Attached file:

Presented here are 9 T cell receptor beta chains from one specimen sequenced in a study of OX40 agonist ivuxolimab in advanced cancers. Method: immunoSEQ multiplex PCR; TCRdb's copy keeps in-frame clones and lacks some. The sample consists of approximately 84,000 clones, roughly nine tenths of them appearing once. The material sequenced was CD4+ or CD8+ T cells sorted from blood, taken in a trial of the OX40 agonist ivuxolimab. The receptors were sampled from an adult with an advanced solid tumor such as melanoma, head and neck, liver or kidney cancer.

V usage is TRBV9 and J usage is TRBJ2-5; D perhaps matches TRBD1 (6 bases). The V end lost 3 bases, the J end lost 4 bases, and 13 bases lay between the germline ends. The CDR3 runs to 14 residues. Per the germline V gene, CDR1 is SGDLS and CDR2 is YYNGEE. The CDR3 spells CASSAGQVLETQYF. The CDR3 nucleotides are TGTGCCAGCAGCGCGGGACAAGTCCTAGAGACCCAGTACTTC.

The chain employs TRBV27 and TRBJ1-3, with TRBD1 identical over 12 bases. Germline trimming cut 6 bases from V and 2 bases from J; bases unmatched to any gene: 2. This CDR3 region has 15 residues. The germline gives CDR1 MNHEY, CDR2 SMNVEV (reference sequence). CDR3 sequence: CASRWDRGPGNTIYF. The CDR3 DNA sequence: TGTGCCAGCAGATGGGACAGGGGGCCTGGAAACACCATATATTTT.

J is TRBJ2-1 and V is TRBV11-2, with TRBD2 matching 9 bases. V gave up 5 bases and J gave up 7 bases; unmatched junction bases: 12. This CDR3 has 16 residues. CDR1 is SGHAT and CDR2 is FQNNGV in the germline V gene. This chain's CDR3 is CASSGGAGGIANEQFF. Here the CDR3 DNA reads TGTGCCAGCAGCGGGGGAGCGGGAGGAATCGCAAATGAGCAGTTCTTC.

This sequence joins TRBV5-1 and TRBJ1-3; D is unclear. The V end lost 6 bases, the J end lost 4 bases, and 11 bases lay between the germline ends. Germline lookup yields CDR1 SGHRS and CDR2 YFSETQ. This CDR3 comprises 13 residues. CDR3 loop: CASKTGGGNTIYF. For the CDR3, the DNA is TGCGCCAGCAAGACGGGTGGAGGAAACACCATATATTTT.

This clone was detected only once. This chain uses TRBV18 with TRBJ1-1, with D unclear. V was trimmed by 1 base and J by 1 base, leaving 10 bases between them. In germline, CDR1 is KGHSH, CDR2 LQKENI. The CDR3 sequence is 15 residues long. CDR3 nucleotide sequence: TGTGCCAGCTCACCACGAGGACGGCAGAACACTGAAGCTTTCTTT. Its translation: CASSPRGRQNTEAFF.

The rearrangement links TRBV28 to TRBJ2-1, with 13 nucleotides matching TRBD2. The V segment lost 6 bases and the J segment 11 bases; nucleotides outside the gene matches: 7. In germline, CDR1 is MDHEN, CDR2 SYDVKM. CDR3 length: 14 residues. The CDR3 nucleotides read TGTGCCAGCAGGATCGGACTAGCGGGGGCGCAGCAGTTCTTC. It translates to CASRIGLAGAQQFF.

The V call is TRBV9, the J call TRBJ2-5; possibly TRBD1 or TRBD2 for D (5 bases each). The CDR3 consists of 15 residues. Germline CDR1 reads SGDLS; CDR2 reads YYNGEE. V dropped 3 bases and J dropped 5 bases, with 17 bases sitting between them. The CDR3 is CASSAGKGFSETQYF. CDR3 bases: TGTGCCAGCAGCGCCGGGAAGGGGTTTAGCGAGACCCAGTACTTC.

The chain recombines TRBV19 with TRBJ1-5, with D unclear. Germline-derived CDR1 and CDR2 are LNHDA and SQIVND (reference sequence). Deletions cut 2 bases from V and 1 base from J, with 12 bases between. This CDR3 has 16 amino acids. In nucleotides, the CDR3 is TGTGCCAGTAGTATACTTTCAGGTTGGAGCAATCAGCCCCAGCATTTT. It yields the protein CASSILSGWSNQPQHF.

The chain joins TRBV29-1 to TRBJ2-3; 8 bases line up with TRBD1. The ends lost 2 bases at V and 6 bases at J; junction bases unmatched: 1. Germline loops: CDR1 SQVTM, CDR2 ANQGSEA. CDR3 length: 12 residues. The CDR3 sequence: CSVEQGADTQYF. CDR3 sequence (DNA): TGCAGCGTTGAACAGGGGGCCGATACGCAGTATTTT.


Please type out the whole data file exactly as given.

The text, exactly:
Presented here are 9 T cell receptor beta chains from one specimen sequenced in a study of OX40 agonist ivuxolimab in advanced cancers. Method: immunoSEQ multiplex PCR; TCRdb's copy keeps in-frame clones and lacks some. The sample consists of approximately 84,000 clones, roughly nine tenths of them appearing once. The material sequenced was CD4+ or CD8+ T cells sorted from blood, taken in a trial of the OX40 agonist ivuxolimab. The receptors were sampled from an adult with an advanced solid tumor such as melanoma, head and neck, liver or kidney cancer.

V usage is TRBV9 and J usage is TRBJ2-5; D perhaps matches TRBD1 (6 bases). The V end lost 3 bases, the J end lost 4 bases, and 13 bases lay between the germline ends. The CDR3 runs to 14 residues. Per the germline V gene, CDR1 is SGDLS and CDR2 is YYNGEE. The CDR3 spells CASSAGQVLETQYF. The CDR3 nucleotides are TGTGCCAGCAGCGCGGGACAAGTCCTAGAGACCCAGTACTTC.

The chain employs TRBV27 and TRBJ1-3, with TRBD1 identical over 12 bases. Germline trimming cut 6 bases from V and 2 bases from J; bases unmatched to any gene: 2. This CDR3 region has 15 residues. The germline gives CDR1 MNHEY, CDR2 SMNVEV (reference sequence). CDR3 sequence: CASRWDRGPGNTIYF. The CDR3 DNA sequence: TGTGCCAGCAGATGGGACAGGGGGCCTGGAAACACCATATATTTT.

J is TRBJ2-1 and V is TRBV11-2, with TRBD2 matching 9 bases. V gave up 5 bases and J gave up 7 bases; unmatched junction bases: 12. This CDR3 has 16 residues. CDR1 is SGHAT and CDR2 is FQNNGV in the germline V gene. This chain's CDR3 is CASSGGAGGIANEQFF. Here the CDR3 DNA reads TGTGCCAGCAGCGGGGGAGCGGGAGGAATCGCAAATGAGCAGTTCTTC.

This sequence joins TRBV5-1 and TRBJ1-3; D is unclear. The V end lost 6 bases, the J end lost 4 bases, and 11 bases lay between the germline ends. Germline lookup yields CDR1 SGHRS and CDR2 YFSETQ. This CDR3 comprises 13 residues. CDR3 loop: CASKTGGGNTIYF. For the CDR3, the DNA is TGCGCCAGCAAGACGGGTGGAGGAAACACCATATATTTT.

This clone was detected only once. This chain uses TRBV18 with TRBJ1-1, with D unclear. V was trimmed by 1 base and J by 1 base, leaving 10 bases between them. In germline, CDR1 is KGHSH, CDR2 LQKENI. The CDR3 sequence is 15 residues long. CDR3 nucleotide sequence: TGTGCCAGCTCACCACGAGGACGGCAGAACACTGAAGCTTTCTTT. Its translation: CASSPRGRQNTEAFF.

The rearrangement links TRBV28 to TRBJ2-1, with 13 nucleotides matching TRBD2. The V segment lost 6 bases and the J segment 11 bases; nucleotides outside the gene matches: 7. In germline, CDR1 is MDHEN, CDR2 SYDVKM. CDR3 length: 14 residues. The CDR3 nucleotides read TGTGCCAGCAGGATCGGACTAGCGGGGGCGCAGCAGTTCTTC. It translates to CASRIGLAGAQQFF.

The V call is TRBV9, the J call TRBJ2-5; possibly TRBD1 or TRBD2 for D (5 bases each). The CDR3 consists of 15 residues. Germline CDR1 reads SGDLS; CDR2 reads YYNGEE. V dropped 3 bases and J dropped 5 bases, with 17 bases sitting between them. The CDR3 is CASSAGKGFSETQYF. CDR3 bases: TGTGCCAGCAGCGCCGGGAAGGGGTTTAGCGAGACCCAGTACTTC.

The chain recombines TRBV19 with TRBJ1-5, with D unclear. Germline-derived CDR1 and CDR2 are LNHDA and SQIVND (reference sequence). Deletions cut 2 bases from V and 1 base from J, with 12 bases between. This CDR3 has 16 amino acids. In nucleotides, the CDR3 is TGTGCCAGTAGTATACTTTCAGGTTGGAGCAATCAGCCCCAGCATTTT. It yields the protein CASSILSGWSNQPQHF.

The chain joins TRBV29-1 to TRBJ2-3; 8 bases line up with TRBD1. The ends lost 2 bases at V and 6 bases at J; junction bases unmatched: 1. Germline loops: CDR1 SQVTM, CDR2 ANQGSEA. CDR3 length: 12 residues. The CDR3 sequence: CSVEQGADTQYF. CDR3 sequence (DNA): TGCAGCGTTGAACAGGGGGCCGATACGCAGTATTTT.